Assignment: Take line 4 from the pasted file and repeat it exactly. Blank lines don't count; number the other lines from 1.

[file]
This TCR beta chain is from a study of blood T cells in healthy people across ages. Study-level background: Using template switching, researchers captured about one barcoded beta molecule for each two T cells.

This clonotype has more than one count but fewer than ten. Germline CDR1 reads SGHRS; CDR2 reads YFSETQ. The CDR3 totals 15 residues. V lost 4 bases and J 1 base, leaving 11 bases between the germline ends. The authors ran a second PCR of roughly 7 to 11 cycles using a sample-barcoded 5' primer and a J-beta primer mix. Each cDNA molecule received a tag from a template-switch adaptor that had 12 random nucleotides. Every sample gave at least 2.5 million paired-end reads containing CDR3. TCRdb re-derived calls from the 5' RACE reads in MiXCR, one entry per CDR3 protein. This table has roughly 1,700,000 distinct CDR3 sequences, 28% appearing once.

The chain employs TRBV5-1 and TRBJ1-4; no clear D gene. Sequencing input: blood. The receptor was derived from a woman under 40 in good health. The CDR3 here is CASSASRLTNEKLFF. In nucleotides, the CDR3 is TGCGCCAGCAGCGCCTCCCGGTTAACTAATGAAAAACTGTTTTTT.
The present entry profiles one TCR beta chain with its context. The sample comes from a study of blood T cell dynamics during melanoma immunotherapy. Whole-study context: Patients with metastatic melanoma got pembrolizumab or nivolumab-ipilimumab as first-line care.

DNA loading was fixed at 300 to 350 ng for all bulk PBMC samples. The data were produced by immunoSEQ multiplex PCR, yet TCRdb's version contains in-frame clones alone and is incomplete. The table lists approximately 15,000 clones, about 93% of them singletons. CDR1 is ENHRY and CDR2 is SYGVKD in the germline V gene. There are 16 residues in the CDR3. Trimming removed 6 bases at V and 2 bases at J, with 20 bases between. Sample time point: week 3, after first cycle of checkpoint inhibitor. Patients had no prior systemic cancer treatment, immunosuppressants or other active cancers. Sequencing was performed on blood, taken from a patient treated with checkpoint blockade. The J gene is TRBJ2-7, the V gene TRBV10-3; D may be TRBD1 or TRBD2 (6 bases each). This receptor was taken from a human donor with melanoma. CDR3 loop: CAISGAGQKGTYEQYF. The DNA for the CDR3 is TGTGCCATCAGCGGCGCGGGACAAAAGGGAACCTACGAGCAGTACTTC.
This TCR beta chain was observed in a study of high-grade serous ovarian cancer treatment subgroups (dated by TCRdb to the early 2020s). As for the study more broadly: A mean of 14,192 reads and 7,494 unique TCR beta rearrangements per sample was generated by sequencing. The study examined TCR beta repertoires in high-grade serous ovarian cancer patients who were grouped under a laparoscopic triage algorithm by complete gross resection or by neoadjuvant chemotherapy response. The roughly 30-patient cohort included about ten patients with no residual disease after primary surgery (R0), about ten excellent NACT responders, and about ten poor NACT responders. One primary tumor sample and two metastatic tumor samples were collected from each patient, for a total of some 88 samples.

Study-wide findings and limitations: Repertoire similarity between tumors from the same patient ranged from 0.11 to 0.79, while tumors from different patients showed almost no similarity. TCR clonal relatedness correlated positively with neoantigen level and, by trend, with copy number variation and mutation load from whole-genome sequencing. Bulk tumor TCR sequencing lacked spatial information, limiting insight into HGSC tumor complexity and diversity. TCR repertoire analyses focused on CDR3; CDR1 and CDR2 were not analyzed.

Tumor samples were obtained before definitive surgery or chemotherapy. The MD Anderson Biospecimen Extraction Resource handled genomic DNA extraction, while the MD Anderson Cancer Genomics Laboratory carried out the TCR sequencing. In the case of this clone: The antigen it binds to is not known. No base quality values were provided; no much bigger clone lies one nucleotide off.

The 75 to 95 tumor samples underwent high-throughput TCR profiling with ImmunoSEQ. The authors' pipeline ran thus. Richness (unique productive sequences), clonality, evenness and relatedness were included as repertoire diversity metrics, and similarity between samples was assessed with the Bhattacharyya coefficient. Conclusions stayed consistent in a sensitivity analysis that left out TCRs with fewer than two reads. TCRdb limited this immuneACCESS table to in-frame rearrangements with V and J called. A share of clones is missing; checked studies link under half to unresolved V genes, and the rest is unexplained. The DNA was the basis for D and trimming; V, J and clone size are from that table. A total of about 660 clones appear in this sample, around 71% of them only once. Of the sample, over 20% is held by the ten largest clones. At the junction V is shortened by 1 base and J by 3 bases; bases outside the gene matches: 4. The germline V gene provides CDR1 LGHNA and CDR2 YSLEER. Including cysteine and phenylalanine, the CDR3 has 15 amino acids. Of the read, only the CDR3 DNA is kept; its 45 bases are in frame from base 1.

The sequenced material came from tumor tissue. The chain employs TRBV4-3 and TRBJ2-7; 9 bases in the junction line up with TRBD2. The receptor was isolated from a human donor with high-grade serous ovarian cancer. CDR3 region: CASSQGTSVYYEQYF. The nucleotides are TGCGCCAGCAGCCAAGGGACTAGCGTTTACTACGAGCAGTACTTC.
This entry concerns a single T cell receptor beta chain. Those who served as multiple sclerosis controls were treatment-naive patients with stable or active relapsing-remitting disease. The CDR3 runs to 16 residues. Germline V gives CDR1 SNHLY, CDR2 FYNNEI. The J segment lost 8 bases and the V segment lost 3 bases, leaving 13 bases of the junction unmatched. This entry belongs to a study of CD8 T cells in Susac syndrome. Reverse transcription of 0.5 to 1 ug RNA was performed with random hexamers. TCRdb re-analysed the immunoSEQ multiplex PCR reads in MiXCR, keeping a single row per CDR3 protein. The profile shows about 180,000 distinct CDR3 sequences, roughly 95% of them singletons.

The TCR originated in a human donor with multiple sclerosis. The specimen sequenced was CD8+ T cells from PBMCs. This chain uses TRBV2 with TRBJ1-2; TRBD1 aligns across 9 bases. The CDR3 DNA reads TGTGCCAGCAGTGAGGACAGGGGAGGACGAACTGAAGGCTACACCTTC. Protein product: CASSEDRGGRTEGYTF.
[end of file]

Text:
The present entry profiles one TCR beta chain with its context. The sample comes from a study of blood T cell dynamics during melanoma immunotherapy. Whole-study context: Patients with metastatic melanoma got pembrolizumab or nivolumab-ipilimumab as first-line care.